Email me on 45755124@mylife.unisa.ac.za or reply to this post.]]>

May I ask for past material for the following subject, I will be taking these modules in 2012. Please kindly send to sedeya@gmail.com

(COS2621) Computer organization (Computer Science 221)

(COS2661) Formal logic 2 (Computer Science 261)

(INF3705) Advanced systems development (Information Systems 305)

(COS3701) Theory of computer science 3 (Computer Science 301)

(COS3711) Advanced programming (Computer Science 311)

(COS3721) Operating systems and architecture (Computer Science 321)

(COS3712) Computer graphics (Computer Science 340)

(COS3761) Formal logic 3 (Computer Science 361)

Thanks in advance.

Regards

Rutendo.]]>

my thoughts herewith on the question 3 for pumping lemmas in 2006 exam paper.

They ask to prove that a

So we put down the whole assumption of L is context free and thus has a CFG in CNF with p live productions and a word w with length(w) > 2

thus we can apply the pumping lemma and thus the word w can be devided into uvxyz (5 parts) such that uv

such that

length(x) > 0

Length(v) + length(y) > 0

Length(vxy) <= 2

i choose

i choose n to be 2

NOw we take this options where vxy might be.

1. It might be in a single clump of a or b

if so and if then pumped to vvxyy or more, a will be increased at one clump, but not in the others. This would result in the relationship between the first a and the second a to become null and void.

in other words before pumping we had a value of n / n+3 (or rather 2

after pumping this value will no longer be the same, because the first 2

Same wouldf apply to any of the other clumps.

2. THe other option is the vxy falls over part of a's and part of b's (straddles as the book says). If so, taking the first two sets of a's and b's, when pumped it would increase either the a's or the b's or both. Again messing up the value relantioship between these a's and b's and the others.

hence all cases are contradictory to assumption.

Does this make sense.?

it seems easier with a

just have some thoughts / questions on the first part of the work. you might find another post after this touching on other topics.

please give your input.

The Theorem that allows you to see if language is finite / infinite:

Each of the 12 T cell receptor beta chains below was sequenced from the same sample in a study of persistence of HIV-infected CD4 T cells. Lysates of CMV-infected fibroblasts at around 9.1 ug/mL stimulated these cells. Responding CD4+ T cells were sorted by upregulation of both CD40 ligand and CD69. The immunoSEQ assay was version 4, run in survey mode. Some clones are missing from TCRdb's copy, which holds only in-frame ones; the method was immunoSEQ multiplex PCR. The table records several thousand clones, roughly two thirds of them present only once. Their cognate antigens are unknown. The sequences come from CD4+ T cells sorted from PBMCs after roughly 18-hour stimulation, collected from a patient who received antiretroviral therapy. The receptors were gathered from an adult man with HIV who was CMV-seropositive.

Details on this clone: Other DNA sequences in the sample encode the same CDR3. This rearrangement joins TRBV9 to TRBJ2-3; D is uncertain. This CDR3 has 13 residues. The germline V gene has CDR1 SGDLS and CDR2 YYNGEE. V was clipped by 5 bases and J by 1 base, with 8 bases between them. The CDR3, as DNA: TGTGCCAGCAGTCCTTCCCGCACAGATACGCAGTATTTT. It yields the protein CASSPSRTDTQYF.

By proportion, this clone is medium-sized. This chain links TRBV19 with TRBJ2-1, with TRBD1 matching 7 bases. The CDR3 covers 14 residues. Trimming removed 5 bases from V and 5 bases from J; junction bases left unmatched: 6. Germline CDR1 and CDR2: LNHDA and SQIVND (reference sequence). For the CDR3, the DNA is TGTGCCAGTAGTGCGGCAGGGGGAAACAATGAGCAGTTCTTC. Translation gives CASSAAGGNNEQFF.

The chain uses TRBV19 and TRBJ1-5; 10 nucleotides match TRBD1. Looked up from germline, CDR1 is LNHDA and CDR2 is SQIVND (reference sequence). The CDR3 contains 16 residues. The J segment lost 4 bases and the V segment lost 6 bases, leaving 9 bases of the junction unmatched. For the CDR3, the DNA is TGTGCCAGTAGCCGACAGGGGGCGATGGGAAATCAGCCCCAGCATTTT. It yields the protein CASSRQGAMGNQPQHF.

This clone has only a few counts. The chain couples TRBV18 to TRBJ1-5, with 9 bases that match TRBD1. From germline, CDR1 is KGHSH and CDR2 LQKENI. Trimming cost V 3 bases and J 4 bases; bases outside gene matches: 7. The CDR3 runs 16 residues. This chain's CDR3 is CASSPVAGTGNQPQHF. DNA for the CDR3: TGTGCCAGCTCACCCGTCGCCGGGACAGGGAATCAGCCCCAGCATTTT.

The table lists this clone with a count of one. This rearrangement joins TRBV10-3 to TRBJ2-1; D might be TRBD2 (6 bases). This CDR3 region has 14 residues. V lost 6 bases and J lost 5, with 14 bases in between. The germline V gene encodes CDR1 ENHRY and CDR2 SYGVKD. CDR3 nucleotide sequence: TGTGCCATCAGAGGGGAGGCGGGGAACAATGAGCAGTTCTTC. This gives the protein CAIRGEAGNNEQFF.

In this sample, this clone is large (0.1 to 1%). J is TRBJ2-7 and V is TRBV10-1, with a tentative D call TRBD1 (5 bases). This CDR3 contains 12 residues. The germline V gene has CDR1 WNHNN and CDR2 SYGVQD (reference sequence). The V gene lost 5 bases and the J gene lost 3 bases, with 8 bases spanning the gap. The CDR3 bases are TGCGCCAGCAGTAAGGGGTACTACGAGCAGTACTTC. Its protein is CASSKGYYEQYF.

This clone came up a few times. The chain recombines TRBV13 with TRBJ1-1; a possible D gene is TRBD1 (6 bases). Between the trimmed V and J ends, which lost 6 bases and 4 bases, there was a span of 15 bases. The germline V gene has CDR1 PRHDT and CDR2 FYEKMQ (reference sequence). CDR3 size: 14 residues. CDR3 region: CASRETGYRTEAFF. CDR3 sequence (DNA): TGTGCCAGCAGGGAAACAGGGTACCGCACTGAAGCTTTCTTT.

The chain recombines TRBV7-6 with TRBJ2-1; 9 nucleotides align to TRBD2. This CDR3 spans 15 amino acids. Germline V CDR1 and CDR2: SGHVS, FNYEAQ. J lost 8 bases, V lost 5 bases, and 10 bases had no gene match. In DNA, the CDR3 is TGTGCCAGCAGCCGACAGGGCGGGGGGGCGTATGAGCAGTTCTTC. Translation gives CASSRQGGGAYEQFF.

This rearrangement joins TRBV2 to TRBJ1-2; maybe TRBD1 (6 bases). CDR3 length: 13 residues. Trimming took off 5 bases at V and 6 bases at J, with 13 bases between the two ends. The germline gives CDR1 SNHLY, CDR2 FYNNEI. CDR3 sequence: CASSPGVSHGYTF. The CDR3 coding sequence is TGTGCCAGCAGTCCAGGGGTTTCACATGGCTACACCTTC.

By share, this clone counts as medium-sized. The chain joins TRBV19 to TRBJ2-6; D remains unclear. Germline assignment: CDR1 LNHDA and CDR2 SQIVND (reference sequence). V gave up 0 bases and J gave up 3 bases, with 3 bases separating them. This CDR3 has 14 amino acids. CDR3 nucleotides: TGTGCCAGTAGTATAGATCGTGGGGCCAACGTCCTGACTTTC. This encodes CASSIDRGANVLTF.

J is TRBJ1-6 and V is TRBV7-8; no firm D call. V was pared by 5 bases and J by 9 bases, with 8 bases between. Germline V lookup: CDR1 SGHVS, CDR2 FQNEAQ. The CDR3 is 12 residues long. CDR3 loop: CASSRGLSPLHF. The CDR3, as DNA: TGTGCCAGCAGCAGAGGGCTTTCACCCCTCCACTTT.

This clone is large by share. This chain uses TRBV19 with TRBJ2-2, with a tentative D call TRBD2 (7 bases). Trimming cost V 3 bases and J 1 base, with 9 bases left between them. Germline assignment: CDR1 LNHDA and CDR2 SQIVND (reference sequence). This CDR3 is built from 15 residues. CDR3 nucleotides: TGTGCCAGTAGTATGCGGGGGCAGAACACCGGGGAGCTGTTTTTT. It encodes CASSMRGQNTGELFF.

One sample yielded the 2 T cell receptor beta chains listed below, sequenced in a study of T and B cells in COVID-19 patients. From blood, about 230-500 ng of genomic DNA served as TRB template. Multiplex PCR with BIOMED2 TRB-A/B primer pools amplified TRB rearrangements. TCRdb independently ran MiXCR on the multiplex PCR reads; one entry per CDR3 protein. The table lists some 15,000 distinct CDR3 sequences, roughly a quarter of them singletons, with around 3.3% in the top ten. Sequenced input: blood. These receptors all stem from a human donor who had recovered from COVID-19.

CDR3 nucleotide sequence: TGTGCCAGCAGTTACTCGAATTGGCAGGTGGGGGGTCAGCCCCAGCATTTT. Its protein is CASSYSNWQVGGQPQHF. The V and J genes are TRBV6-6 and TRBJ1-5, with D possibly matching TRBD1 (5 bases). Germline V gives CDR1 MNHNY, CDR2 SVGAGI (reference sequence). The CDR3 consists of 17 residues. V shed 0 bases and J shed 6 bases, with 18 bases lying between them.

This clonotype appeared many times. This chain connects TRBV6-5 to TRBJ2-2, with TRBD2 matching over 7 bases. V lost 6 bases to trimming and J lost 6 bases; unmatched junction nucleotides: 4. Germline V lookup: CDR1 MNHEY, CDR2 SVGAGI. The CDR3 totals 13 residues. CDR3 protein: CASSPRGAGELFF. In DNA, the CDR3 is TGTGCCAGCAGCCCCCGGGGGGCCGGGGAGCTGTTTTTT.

My understanding according to theorem 43 and 44.

0. make sure is isn't nullable, byt reverse working the NULL sign to see if S ever gets to NULL.

1. make sure its in CNF

2. remove unproductive terminals (ones that dont go to nonterminals ever -- ie. N =>* n - it will never reach n)

3. Find the useful ones by blue paint. The we know which Non terminals take part in forming words. Remember the useful ones;

4. show that the useful non terminals are actually usefull by substitution

5. Now mark each of the useful NON Terminals as FUNNYX, and see if its self embedded.

IF USEFULL and SELF EMBEDDED then L = INFINITE

Missing anything]]>

If anyone has past papers or other useful information about this module please mail it to me at roderick.midgley@gmail.com.]]>

Its seems pretty easy to show that a language(s) L1 and L2 are closed under +, product and * (kleene closure),

but in our 2006 exam paprer they ask

1. Show the language L1L2 and

2. prove that it is correct (two way proof).

I need to know what they want from number 2. The number 1 is the proof in Cohen.]]>

I know there are videos on Youtube uploaded by CoderIsland that are useful to this subject.

Can somebody tell me which ones they are?

Thanks]]>

get the following

Fatal internal error handling request:

Target exception of class java.lang.NullPointerException

Successive lines until stack trace show causes progressing to exception site:

java.lang.NullPointerException

when clicking on official Study Material link...

still awaiting reply from myunisa support...]]>

Now my proposal is: can you please indicate if you need tutorials so that I can get back to that lady with a number of those who need help like me. The sooner ,the better. its only R150 to enroll for tutorials per 3 modules.

thanks]]>

got a question:

when removing unit productions and we have

S --> A

A --> B | b

B --> a

I can easily understand that to remove the unit productions we get